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Review: A Girl is a Half-Formed Thing by Eimear McBride

Layout 1A Girl is a Half-Formed Thing by Eimear McBride

Published June 27th 2013 by Galley Beggar Press

Awards: Kerry Group Irish Novel of the Year Award, the Goldsmiths Prize, the Desmond Elliott Prize and the Baileys Women’s Prize

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Eimear McBride’s debut tells, with astonishing insight and in brutal detail, the story of a young woman’s relationship with her brother, and the long shadow cast by his childhood brain tumour. Not so much a stream of consciousness, as an unconscious railing against a life that makes little sense, and a shocking and intimate insight into the thoughts, feelings and chaotic sexuality of a vulnerable and isolated protagonist, to read A Girl Is A Half-Formed Thing is to plunge inside its narrator’s head, experiencing her world first-hand. This isn’t always comfortable – but it is always a revelation.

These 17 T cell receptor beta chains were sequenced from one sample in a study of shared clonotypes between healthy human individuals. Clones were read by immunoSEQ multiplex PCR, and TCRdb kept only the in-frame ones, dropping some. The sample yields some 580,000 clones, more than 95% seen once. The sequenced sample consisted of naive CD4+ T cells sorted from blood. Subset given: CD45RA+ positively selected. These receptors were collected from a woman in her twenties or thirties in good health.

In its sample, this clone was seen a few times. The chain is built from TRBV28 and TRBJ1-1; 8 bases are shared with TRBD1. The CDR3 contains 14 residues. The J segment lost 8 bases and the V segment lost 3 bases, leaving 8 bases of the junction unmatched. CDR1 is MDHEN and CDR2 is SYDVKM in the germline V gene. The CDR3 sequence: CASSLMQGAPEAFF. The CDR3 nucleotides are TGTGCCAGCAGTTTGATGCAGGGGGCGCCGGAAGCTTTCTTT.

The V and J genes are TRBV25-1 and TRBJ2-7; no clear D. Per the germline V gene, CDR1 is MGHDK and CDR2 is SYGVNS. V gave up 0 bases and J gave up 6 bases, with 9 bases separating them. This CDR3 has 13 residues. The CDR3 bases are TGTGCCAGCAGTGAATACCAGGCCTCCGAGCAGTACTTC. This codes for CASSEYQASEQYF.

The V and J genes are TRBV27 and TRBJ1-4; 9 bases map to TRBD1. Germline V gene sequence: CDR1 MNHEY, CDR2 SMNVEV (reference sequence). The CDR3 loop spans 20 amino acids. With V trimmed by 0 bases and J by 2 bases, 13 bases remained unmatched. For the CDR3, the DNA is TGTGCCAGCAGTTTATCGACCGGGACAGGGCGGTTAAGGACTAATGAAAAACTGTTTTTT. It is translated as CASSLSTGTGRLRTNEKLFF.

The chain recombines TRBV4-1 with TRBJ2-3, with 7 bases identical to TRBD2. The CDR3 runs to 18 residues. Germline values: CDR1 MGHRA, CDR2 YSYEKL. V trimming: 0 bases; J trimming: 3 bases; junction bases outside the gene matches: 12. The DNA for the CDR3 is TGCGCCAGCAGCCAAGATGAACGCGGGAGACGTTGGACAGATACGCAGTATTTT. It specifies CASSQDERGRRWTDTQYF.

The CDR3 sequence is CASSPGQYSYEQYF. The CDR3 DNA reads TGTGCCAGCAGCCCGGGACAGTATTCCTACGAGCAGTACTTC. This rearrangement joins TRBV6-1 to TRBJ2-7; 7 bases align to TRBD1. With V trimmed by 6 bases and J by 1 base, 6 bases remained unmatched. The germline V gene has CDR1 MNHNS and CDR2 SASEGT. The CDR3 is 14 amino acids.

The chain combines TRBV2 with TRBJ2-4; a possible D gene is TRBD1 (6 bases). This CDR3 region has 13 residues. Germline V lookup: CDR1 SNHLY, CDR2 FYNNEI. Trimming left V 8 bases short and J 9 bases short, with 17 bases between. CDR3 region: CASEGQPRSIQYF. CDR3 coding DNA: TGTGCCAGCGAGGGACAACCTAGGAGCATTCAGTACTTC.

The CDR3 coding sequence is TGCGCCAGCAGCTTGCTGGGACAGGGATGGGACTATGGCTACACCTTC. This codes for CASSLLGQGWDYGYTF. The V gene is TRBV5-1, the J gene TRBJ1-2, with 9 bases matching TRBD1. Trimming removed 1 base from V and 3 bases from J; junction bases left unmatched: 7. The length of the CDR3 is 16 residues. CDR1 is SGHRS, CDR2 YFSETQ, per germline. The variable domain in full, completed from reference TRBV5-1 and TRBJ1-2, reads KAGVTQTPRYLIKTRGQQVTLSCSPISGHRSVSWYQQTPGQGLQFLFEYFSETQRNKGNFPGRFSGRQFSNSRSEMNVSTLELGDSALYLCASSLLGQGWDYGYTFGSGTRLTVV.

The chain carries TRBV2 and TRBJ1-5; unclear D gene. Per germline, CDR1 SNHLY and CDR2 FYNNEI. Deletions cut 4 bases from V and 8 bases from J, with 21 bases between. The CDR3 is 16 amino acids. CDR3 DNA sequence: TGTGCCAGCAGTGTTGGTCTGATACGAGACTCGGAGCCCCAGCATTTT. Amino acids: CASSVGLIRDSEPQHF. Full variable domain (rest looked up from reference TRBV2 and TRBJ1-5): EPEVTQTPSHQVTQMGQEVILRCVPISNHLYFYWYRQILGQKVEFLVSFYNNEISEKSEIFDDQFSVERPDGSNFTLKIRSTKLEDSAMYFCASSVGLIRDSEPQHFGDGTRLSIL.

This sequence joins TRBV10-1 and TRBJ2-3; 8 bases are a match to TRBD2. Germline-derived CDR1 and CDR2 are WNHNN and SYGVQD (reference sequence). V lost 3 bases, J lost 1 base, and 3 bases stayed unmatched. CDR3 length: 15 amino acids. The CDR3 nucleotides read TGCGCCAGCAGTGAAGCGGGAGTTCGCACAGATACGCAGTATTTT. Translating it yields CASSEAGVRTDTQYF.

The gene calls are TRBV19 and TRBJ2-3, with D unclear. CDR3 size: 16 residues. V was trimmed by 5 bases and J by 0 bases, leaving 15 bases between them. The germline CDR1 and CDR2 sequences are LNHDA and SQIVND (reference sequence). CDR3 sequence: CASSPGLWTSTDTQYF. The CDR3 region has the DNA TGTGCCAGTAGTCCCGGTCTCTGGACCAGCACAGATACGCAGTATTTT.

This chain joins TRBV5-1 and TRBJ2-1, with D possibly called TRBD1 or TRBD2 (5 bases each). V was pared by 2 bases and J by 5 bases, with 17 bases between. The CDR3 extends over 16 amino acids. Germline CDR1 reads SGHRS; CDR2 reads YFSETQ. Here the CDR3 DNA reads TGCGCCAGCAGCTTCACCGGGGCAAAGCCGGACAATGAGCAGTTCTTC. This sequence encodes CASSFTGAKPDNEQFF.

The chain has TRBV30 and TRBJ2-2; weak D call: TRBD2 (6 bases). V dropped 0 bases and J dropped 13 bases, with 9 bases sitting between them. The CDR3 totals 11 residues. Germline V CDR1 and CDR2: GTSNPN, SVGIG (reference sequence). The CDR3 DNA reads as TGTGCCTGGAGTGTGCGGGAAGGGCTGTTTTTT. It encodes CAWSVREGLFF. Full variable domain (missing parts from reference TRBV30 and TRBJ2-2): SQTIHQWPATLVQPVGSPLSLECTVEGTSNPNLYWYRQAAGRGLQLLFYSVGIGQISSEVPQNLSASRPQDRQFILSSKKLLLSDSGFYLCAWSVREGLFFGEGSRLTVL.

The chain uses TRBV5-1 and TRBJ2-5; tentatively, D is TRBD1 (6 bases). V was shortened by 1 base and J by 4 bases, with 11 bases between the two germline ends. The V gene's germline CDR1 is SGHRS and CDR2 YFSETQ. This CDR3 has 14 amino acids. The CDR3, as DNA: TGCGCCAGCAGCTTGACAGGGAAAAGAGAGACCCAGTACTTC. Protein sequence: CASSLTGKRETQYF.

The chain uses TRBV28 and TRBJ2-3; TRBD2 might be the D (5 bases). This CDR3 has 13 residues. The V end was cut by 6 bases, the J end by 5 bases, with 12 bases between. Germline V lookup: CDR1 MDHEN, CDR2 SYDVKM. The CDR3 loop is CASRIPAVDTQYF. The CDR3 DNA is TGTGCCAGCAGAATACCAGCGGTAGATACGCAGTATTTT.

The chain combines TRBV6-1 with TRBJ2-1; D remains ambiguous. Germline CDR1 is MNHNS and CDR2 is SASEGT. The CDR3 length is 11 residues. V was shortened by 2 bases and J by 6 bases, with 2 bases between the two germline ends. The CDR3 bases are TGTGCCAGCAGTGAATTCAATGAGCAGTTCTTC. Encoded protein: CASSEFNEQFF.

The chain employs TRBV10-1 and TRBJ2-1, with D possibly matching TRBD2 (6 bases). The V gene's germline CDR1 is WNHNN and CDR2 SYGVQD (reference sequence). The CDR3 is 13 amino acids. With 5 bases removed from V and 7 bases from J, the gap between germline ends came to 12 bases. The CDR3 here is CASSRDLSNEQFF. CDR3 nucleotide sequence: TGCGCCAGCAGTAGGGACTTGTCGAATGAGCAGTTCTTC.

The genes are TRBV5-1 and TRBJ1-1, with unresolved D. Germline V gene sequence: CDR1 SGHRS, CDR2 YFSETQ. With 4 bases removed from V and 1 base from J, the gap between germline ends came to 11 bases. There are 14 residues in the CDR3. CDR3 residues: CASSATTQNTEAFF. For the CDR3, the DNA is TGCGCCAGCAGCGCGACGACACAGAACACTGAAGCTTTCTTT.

Touching on everything from family violence to sexuality and the personal struggle to remain intact in times of intense trauma, McBride writes with singular intensity, acute sensitivity and mordant wit. A Girl is a Half-formed Thing is moving, funny – and alarming. It is a book you will never forget. (Goodreads)

I love the cover of this book! Can’t you tell? It’s featured on my homepage. The cover along with the synopsis is what made me want to read this book. Sadly I will not be able to experience the “makings of a minor literary legend”. From the very first page it was reminiscent of Room by Emma Donoghue. I pushed myself through that book and in the end was unable to appreciate the writing style. I understand that the writing style fits the story, but it makes it difficult to enjoy when you’re spending so much time analyzing the text itself. The reviews I have read agree it is a demanding novel, but they also say it’s fascinating.  There are trigger warnings (emotional betrayal, physical abuse, cancer, sexual abuse, rape, violence, etc.) so reader beware. If you enjoy literary fiction and can appreciate an unorthodox writing style, similar to Room, then I would check it out. It’s also a great novel for challenging yourself. Unfortunately I am unable to continue with this one.



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